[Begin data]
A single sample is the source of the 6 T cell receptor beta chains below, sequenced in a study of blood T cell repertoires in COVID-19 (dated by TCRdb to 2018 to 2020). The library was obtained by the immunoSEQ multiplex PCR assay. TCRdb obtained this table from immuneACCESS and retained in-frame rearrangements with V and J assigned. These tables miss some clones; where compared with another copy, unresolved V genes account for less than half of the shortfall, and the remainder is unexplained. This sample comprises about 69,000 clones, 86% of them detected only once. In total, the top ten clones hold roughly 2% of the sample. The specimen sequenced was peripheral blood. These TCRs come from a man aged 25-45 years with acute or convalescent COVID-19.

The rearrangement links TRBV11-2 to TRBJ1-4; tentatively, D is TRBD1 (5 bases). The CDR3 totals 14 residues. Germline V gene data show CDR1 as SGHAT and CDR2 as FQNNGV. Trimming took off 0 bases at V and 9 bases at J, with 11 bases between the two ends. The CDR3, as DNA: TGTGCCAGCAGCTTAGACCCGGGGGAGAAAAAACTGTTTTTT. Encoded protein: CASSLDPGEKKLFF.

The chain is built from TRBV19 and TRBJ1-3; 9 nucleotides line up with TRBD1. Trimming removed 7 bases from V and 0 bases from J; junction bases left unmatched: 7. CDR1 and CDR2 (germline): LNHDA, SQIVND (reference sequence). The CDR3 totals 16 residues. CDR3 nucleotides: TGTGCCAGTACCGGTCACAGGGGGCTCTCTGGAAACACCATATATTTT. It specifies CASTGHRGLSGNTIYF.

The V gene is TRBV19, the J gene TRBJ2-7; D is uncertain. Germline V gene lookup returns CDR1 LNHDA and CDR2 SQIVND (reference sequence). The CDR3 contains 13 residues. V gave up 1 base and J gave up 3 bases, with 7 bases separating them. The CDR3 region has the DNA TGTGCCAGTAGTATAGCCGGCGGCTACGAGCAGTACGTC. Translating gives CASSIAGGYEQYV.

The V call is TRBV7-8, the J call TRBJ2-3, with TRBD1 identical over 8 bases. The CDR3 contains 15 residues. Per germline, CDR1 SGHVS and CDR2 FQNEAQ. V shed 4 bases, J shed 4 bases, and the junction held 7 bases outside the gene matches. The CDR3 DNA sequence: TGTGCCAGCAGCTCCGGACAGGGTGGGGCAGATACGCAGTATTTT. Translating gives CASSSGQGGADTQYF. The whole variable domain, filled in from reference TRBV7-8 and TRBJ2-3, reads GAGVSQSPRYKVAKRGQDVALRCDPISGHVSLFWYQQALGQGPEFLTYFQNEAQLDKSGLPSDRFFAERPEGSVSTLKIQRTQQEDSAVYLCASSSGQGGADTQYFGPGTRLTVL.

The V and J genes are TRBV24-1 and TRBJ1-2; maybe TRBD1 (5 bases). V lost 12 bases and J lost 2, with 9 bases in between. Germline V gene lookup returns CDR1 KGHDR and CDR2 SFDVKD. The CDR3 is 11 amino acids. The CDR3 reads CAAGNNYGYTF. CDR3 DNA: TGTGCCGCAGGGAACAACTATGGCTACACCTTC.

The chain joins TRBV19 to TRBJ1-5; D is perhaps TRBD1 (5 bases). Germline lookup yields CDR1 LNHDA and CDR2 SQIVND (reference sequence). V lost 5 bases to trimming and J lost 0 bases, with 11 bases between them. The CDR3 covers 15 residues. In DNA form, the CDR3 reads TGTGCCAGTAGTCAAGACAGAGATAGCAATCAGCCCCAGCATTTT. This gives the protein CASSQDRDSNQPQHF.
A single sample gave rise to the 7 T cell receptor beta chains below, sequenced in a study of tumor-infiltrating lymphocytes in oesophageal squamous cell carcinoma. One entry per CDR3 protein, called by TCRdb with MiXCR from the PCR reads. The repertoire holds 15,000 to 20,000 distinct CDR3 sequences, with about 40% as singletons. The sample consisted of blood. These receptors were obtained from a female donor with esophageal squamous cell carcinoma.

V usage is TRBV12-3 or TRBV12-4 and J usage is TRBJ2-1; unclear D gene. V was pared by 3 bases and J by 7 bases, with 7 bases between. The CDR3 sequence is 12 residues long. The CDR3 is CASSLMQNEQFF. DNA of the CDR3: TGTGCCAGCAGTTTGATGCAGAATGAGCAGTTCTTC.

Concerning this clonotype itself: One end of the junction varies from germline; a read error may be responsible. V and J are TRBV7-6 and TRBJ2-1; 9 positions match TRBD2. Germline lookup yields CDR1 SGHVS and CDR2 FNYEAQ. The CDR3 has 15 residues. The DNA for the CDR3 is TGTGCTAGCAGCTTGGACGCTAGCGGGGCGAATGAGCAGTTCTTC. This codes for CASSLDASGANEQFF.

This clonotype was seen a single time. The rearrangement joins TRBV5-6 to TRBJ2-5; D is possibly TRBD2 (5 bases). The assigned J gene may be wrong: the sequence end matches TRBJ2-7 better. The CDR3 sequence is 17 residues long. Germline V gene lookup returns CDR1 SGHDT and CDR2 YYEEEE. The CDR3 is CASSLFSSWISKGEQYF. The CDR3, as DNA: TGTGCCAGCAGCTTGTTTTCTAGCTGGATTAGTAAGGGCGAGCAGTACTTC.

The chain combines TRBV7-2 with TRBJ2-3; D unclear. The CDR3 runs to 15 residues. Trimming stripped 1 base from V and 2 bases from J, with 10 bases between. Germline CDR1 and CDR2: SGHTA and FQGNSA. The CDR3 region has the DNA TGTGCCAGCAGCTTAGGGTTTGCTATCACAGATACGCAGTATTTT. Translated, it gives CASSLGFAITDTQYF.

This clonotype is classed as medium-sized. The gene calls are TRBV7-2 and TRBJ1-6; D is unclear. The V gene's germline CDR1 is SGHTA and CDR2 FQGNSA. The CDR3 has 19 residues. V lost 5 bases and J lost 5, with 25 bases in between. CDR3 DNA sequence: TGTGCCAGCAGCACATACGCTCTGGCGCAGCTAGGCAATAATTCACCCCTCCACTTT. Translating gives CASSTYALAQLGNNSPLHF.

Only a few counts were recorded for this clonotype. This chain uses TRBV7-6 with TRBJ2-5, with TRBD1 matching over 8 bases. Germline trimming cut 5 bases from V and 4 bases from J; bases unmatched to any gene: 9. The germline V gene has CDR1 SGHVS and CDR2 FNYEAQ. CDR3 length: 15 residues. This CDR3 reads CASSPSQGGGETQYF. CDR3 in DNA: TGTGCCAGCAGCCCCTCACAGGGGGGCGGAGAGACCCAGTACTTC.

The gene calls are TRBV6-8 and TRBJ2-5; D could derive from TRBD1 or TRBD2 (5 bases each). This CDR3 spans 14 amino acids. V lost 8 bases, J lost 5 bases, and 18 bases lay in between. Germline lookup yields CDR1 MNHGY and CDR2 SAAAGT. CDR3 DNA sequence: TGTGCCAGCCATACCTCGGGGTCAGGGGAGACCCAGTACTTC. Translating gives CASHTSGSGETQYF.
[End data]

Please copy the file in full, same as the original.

A single sample is the source of the 6 T cell receptor beta chains below, sequenced in a study of blood T cell repertoires in COVID-19 (dated by TCRdb to 2018 to 2020). The library was obtained by the immunoSEQ multiplex PCR assay. TCRdb obtained this table from immuneACCESS and retained in-frame rearrangements with V and J assigned. These tables miss some clones; where compared with another copy, unresolved V genes account for less than half of the shortfall, and the remainder is unexplained. This sample comprises about 69,000 clones, 86% of them detected only once. In total, the top ten clones hold roughly 2% of the sample. The specimen sequenced was peripheral blood. These TCRs come from a man aged 25-45 years with acute or convalescent COVID-19.

The rearrangement links TRBV11-2 to TRBJ1-4; tentatively, D is TRBD1 (5 bases). The CDR3 totals 14 residues. Germline V gene data show CDR1 as SGHAT and CDR2 as FQNNGV. Trimming took off 0 bases at V and 9 bases at J, with 11 bases between the two ends. The CDR3, as DNA: TGTGCCAGCAGCTTAGACCCGGGGGAGAAAAAACTGTTTTTT. Encoded protein: CASSLDPGEKKLFF.

The chain is built from TRBV19 and TRBJ1-3; 9 nucleotides line up with TRBD1. Trimming removed 7 bases from V and 0 bases from J; junction bases left unmatched: 7. CDR1 and CDR2 (germline): LNHDA, SQIVND (reference sequence). The CDR3 totals 16 residues. CDR3 nucleotides: TGTGCCAGTACCGGTCACAGGGGGCTCTCTGGAAACACCATATATTTT. It specifies CASTGHRGLSGNTIYF.

The V gene is TRBV19, the J gene TRBJ2-7; D is uncertain. Germline V gene lookup returns CDR1 LNHDA and CDR2 SQIVND (reference sequence). The CDR3 contains 13 residues. V gave up 1 base and J gave up 3 bases, with 7 bases separating them. The CDR3 region has the DNA TGTGCCAGTAGTATAGCCGGCGGCTACGAGCAGTACGTC. Translating gives CASSIAGGYEQYV.

The V call is TRBV7-8, the J call TRBJ2-3, with TRBD1 identical over 8 bases. The CDR3 contains 15 residues. Per germline, CDR1 SGHVS and CDR2 FQNEAQ. V shed 4 bases, J shed 4 bases, and the junction held 7 bases outside the gene matches. The CDR3 DNA sequence: TGTGCCAGCAGCTCCGGACAGGGTGGGGCAGATACGCAGTATTTT. Translating gives CASSSGQGGADTQYF. The whole variable domain, filled in from reference TRBV7-8 and TRBJ2-3, reads GAGVSQSPRYKVAKRGQDVALRCDPISGHVSLFWYQQALGQGPEFLTYFQNEAQLDKSGLPSDRFFAERPEGSVSTLKIQRTQQEDSAVYLCASSSGQGGADTQYFGPGTRLTVL.

The V and J genes are TRBV24-1 and TRBJ1-2; maybe TRBD1 (5 bases). V lost 12 bases and J lost 2, with 9 bases in between. Germline V gene lookup returns CDR1 KGHDR and CDR2 SFDVKD. The CDR3 is 11 amino acids. The CDR3 reads CAAGNNYGYTF. CDR3 DNA: TGTGCCGCAGGGAACAACTATGGCTACACCTTC.

The chain joins TRBV19 to TRBJ1-5; D is perhaps TRBD1 (5 bases). Germline lookup yields CDR1 LNHDA and CDR2 SQIVND (reference sequence). V lost 5 bases to trimming and J lost 0 bases, with 11 bases between them. The CDR3 covers 15 residues. In DNA form, the CDR3 reads TGTGCCAGTAGTCAAGACAGAGATAGCAATCAGCCCCAGCATTTT. This gives the protein CASSQDRDSNQPQHF.
A single sample gave rise to the 7 T cell receptor beta chains below, sequenced in a study of tumor-infiltrating lymphocytes in oesophageal squamous cell carcinoma. One entry per CDR3 protein, called by TCRdb with MiXCR from the PCR reads. The repertoire holds 15,000 to 20,000 distinct CDR3 sequences, with about 40% as singletons. The sample consisted of blood. These receptors were obtained from a female donor with esophageal squamous cell carcinoma.

V usage is TRBV12-3 or TRBV12-4 and J usage is TRBJ2-1; unclear D gene. V was pared by 3 bases and J by 7 bases, with 7 bases between. The CDR3 sequence is 12 residues long. The CDR3 is CASSLMQNEQFF. DNA of the CDR3: TGTGCCAGCAGTTTGATGCAGAATGAGCAGTTCTTC.

Concerning this clonotype itself: One end of the junction varies from germline; a read error may be responsible. V and J are TRBV7-6 and TRBJ2-1; 9 positions match TRBD2. Germline lookup yields CDR1 SGHVS and CDR2 FNYEAQ. The CDR3 has 15 residues. The DNA for the CDR3 is TGTGCTAGCAGCTTGGACGCTAGCGGGGCGAATGAGCAGTTCTTC. This codes for CASSLDASGANEQFF.

This clonotype was seen a single time. The rearrangement joins TRBV5-6 to TRBJ2-5; D is possibly TRBD2 (5 bases). The assigned J gene may be wrong: the sequence end matches TRBJ2-7 better. The CDR3 sequence is 17 residues long. Germline V gene lookup returns CDR1 SGHDT and CDR2 YYEEEE. The CDR3 is CASSLFSSWISKGEQYF. The CDR3, as DNA: TGTGCCAGCAGCTTGTTTTCTAGCTGGATTAGTAAGGGCGAGCAGTACTTC.

The chain combines TRBV7-2 with TRBJ2-3; D unclear. The CDR3 runs to 15 residues. Trimming stripped 1 base from V and 2 bases from J, with 10 bases between. Germline CDR1 and CDR2: SGHTA and FQGNSA. The CDR3 region has the DNA TGTGCCAGCAGCTTAGGGTTTGCTATCACAGATACGCAGTATTTT. Translated, it gives CASSLGFAITDTQYF.

This clonotype is classed as medium-sized. The gene calls are TRBV7-2 and TRBJ1-6; D is unclear. The V gene's germline CDR1 is SGHTA and CDR2 FQGNSA. The CDR3 has 19 residues. V lost 5 bases and J lost 5, with 25 bases in between. CDR3 DNA sequence: TGTGCCAGCAGCACATACGCTCTGGCGCAGCTAGGCAATAATTCACCCCTCCACTTT. Translating gives CASSTYALAQLGNNSPLHF.

Only a few counts were recorded for this clonotype. This chain uses TRBV7-6 with TRBJ2-5, with TRBD1 matching over 8 bases. Germline trimming cut 5 bases from V and 4 bases from J; bases unmatched to any gene: 9. The germline V gene has CDR1 SGHVS and CDR2 FNYEAQ. CDR3 length: 15 residues. This CDR3 reads CASSPSQGGGETQYF. CDR3 in DNA: TGTGCCAGCAGCCCCTCACAGGGGGGCGGAGAGACCCAGTACTTC.

The gene calls are TRBV6-8 and TRBJ2-5; D could derive from TRBD1 or TRBD2 (5 bases each). This CDR3 spans 14 amino acids. V lost 8 bases, J lost 5 bases, and 18 bases lay in between. Germline lookup yields CDR1 MNHGY and CDR2 SAAAGT. CDR3 DNA sequence: TGTGCCAGCCATACCTCGGGGTCAGGGGAGACCCAGTACTTC. Translating gives CASHTSGSGETQYF.